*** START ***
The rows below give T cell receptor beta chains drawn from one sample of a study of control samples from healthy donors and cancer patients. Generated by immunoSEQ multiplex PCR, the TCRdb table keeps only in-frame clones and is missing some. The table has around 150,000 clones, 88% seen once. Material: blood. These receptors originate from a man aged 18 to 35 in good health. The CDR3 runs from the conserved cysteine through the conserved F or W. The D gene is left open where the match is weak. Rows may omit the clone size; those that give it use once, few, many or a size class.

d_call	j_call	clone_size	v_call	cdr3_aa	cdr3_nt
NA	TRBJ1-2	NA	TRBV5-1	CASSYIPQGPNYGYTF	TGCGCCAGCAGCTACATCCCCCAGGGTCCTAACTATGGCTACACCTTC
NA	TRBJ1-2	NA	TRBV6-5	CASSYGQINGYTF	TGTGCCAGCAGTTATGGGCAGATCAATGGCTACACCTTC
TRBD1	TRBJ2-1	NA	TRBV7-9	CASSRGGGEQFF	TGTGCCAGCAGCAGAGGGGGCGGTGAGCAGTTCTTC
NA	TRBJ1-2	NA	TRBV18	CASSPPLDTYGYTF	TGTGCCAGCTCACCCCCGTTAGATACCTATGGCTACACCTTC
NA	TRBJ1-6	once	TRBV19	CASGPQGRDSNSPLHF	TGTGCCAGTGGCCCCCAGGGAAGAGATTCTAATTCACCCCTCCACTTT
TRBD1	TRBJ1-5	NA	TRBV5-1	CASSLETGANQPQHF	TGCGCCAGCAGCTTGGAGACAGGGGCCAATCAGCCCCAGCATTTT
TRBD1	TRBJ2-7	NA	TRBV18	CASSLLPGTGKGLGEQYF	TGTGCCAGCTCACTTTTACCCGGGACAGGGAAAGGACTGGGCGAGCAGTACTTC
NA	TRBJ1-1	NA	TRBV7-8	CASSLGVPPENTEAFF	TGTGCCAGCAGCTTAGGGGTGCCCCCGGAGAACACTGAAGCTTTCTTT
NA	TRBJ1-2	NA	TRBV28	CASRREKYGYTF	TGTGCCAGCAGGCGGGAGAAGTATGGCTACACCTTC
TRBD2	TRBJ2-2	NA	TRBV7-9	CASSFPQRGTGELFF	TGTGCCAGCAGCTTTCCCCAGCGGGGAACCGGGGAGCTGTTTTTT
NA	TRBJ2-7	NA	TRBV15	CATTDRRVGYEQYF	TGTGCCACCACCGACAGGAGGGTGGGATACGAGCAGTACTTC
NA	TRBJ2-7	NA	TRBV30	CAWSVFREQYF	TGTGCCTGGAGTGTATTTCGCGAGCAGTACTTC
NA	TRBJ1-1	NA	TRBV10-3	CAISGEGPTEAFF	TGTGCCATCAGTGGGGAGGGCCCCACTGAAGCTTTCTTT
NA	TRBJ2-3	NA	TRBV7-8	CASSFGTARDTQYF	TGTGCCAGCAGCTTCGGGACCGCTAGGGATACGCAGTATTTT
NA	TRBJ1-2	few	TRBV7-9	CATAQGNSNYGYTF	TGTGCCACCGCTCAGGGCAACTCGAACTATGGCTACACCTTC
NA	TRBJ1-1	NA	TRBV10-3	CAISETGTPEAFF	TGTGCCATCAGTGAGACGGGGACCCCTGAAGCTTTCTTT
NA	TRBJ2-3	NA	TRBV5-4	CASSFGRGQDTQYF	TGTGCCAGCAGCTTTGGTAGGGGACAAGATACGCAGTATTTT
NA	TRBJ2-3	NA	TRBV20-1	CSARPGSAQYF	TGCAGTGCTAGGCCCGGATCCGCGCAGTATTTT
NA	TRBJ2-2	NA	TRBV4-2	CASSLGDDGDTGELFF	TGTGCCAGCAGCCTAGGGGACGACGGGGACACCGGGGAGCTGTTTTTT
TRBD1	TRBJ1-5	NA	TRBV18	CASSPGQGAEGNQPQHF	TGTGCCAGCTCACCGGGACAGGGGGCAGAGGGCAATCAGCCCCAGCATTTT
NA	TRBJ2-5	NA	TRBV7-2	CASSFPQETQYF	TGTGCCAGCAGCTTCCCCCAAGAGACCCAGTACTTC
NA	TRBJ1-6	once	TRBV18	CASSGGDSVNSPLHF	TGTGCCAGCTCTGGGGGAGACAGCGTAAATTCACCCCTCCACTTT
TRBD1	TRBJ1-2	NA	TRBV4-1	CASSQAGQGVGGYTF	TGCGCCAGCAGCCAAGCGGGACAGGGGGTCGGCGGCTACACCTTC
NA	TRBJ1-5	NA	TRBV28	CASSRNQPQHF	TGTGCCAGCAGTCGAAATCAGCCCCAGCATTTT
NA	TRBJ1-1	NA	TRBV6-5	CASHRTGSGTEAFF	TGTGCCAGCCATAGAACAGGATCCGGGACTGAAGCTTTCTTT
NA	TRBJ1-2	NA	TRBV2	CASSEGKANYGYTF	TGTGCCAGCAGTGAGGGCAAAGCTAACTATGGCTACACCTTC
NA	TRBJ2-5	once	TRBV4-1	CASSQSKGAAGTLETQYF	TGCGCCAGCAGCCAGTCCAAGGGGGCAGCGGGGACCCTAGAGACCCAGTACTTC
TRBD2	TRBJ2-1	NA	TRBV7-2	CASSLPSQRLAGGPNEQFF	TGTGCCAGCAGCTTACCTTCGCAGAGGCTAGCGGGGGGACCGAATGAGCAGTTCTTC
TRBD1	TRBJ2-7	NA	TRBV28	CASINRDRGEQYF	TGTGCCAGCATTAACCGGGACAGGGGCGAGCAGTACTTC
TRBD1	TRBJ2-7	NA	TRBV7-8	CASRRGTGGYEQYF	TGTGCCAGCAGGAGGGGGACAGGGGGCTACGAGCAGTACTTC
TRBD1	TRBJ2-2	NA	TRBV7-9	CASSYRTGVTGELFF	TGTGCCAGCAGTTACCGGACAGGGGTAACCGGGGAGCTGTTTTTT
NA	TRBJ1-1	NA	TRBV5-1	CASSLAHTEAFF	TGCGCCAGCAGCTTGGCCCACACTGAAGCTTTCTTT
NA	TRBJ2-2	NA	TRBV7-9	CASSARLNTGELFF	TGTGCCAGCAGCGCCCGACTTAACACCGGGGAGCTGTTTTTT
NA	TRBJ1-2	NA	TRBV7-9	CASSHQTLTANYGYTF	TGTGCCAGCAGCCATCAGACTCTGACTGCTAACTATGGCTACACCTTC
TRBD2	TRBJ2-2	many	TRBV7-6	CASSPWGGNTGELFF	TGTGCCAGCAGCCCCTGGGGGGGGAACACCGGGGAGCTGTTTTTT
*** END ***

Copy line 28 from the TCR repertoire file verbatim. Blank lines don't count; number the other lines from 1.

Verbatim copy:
NA	TRBJ1-2	NA	TRBV2	CASSEGKANYGYTF	TGTGCCAGCAGTGAGGGCAAAGCTAACTATGGCTACACCTTC